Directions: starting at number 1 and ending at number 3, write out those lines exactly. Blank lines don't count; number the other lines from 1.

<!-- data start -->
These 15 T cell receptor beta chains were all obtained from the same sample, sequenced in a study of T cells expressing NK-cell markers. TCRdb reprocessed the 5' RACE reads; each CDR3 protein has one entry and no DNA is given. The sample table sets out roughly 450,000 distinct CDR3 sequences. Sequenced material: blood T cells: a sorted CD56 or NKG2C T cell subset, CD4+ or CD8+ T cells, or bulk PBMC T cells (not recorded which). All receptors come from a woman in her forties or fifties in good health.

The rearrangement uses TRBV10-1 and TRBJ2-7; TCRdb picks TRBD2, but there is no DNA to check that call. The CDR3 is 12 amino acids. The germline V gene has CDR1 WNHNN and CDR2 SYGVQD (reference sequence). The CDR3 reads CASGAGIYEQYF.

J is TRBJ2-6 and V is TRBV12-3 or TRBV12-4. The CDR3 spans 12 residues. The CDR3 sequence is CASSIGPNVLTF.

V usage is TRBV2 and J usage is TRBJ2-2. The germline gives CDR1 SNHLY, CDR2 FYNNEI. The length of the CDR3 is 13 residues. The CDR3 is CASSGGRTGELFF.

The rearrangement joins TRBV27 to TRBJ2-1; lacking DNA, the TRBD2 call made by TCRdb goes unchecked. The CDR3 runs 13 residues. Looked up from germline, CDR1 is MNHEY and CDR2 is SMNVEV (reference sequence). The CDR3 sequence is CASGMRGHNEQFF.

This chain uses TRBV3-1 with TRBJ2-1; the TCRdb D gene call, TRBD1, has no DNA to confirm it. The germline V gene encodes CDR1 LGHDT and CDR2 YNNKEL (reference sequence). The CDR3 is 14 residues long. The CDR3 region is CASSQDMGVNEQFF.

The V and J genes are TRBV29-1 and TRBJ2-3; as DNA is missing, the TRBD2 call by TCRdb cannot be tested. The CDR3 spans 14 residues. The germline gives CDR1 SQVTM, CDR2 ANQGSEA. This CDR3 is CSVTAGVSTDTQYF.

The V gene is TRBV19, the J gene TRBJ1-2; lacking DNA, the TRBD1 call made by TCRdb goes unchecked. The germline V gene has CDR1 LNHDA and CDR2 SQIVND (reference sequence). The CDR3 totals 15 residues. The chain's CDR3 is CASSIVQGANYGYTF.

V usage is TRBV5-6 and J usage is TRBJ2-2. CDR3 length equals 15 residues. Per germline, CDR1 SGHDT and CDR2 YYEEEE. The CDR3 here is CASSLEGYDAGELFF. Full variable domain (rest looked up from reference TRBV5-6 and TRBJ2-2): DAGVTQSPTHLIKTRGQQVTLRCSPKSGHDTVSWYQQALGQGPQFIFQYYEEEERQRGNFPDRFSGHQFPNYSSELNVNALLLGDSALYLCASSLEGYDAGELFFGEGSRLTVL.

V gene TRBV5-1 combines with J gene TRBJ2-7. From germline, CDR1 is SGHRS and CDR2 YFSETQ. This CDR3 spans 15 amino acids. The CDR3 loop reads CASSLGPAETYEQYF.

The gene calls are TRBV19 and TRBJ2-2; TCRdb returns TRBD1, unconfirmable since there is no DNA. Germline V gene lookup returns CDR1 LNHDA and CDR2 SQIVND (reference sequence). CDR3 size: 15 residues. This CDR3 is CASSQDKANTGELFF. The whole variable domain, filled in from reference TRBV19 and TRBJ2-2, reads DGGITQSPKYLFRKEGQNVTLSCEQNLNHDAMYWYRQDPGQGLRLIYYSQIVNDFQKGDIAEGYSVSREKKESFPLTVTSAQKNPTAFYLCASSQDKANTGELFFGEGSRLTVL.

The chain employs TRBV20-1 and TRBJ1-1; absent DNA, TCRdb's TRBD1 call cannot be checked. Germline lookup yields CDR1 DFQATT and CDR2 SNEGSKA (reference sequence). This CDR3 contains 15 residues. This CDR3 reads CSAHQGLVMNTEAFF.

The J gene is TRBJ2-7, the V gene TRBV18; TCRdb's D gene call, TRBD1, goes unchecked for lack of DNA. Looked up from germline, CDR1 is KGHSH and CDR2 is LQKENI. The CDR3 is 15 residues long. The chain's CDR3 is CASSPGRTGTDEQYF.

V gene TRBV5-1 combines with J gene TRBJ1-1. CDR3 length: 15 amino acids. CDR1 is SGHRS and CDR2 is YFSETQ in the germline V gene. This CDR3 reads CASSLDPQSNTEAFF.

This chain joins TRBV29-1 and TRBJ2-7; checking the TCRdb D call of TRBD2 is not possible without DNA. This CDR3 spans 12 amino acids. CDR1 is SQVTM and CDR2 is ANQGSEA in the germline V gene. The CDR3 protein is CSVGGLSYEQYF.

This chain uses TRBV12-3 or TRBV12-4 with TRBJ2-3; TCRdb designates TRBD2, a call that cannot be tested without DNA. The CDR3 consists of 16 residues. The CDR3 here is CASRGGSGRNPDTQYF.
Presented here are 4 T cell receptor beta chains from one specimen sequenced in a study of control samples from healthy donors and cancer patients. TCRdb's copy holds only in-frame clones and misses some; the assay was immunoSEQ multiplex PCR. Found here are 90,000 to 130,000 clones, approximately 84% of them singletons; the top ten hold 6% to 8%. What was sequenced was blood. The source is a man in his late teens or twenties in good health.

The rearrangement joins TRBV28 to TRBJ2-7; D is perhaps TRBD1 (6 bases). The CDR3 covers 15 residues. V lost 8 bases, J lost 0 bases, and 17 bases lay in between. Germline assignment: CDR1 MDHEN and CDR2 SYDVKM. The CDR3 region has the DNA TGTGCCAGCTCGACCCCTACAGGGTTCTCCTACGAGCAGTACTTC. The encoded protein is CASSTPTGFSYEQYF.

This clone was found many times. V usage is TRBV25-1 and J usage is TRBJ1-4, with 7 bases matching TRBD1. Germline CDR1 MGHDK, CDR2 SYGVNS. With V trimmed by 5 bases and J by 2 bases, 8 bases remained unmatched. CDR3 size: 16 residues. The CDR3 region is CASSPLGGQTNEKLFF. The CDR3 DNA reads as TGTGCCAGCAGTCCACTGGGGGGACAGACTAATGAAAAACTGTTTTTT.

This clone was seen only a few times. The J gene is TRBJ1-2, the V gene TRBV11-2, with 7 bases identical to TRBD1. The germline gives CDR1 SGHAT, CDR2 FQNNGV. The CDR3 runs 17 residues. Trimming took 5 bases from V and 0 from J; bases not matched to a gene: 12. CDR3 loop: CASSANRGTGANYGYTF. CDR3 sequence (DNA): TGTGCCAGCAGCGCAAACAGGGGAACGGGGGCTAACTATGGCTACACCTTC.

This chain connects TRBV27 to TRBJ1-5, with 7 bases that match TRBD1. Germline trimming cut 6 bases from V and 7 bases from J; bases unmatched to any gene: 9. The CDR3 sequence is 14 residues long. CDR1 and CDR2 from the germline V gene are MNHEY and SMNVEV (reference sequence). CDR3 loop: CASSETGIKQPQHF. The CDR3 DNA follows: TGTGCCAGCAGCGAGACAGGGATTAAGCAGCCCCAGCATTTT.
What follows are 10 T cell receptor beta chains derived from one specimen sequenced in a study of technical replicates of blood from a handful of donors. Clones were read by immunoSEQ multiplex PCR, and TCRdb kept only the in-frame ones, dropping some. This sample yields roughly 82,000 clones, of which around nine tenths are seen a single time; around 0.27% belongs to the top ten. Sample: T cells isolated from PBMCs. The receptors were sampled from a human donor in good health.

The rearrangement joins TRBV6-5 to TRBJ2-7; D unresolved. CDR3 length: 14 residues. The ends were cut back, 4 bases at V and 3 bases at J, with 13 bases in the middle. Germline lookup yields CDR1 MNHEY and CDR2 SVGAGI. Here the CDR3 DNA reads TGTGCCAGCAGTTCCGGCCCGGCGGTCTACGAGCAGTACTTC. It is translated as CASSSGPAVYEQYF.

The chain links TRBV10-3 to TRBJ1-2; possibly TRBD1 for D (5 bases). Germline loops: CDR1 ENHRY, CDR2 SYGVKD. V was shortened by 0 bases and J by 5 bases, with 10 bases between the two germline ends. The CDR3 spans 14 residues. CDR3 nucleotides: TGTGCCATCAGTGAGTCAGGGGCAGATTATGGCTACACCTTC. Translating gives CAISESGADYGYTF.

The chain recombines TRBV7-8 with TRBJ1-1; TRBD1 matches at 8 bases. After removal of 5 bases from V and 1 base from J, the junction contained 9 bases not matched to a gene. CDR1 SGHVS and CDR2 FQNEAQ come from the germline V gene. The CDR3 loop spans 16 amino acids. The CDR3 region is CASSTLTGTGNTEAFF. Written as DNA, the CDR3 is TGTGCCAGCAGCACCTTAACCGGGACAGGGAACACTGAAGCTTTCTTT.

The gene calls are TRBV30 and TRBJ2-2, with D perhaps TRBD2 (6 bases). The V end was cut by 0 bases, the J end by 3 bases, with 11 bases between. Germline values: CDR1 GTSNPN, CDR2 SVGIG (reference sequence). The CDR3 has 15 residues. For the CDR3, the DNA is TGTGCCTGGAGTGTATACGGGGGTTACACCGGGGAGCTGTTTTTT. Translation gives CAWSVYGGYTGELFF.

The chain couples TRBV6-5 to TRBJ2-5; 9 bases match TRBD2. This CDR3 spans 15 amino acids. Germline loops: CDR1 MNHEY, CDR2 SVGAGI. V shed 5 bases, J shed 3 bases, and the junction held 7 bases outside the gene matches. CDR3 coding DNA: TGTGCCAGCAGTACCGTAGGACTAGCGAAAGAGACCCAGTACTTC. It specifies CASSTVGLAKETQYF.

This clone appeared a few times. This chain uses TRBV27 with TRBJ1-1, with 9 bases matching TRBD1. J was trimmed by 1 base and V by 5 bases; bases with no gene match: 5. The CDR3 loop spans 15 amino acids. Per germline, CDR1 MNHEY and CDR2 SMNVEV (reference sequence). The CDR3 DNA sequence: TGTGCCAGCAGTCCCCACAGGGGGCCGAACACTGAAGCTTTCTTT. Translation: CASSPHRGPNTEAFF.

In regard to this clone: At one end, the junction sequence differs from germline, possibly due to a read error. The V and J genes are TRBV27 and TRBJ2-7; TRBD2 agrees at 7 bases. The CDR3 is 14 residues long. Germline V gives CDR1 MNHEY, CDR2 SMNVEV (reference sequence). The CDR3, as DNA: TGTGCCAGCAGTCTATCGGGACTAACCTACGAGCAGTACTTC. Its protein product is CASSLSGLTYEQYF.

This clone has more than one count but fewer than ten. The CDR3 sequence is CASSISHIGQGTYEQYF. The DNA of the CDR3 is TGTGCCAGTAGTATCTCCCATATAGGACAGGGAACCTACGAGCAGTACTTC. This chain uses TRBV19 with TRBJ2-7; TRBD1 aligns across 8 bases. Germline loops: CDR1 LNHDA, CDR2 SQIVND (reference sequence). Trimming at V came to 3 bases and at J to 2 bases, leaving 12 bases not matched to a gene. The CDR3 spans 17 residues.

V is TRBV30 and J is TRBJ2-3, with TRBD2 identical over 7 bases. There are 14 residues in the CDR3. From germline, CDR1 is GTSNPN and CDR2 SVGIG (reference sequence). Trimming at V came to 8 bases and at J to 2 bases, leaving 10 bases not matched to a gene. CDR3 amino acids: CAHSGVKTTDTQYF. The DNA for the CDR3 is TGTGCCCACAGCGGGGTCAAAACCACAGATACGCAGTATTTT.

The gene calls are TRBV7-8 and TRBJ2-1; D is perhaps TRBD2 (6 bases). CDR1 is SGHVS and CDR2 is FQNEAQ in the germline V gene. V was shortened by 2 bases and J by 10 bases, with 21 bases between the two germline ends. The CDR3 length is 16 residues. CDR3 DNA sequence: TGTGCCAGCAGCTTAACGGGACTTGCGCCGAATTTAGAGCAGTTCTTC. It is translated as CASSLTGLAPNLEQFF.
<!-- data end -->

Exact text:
These 15 T cell receptor beta chains were all obtained from the same sample, sequenced in a study of T cells expressing NK-cell markers. TCRdb reprocessed the 5' RACE reads; each CDR3 protein has one entry and no DNA is given. The sample table sets out roughly 450,000 distinct CDR3 sequences. Sequenced material: blood T cells: a sorted CD56 or NKG2C T cell subset, CD4+ or CD8+ T cells, or bulk PBMC T cells (not recorded which). All receptors come from a woman in her forties or fifties in good health.

The rearrangement uses TRBV10-1 and TRBJ2-7; TCRdb picks TRBD2, but there is no DNA to check that call. The CDR3 is 12 amino acids. The germline V gene has CDR1 WNHNN and CDR2 SYGVQD (reference sequence). The CDR3 reads CASGAGIYEQYF.

J is TRBJ2-6 and V is TRBV12-3 or TRBV12-4. The CDR3 spans 12 residues. The CDR3 sequence is CASSIGPNVLTF.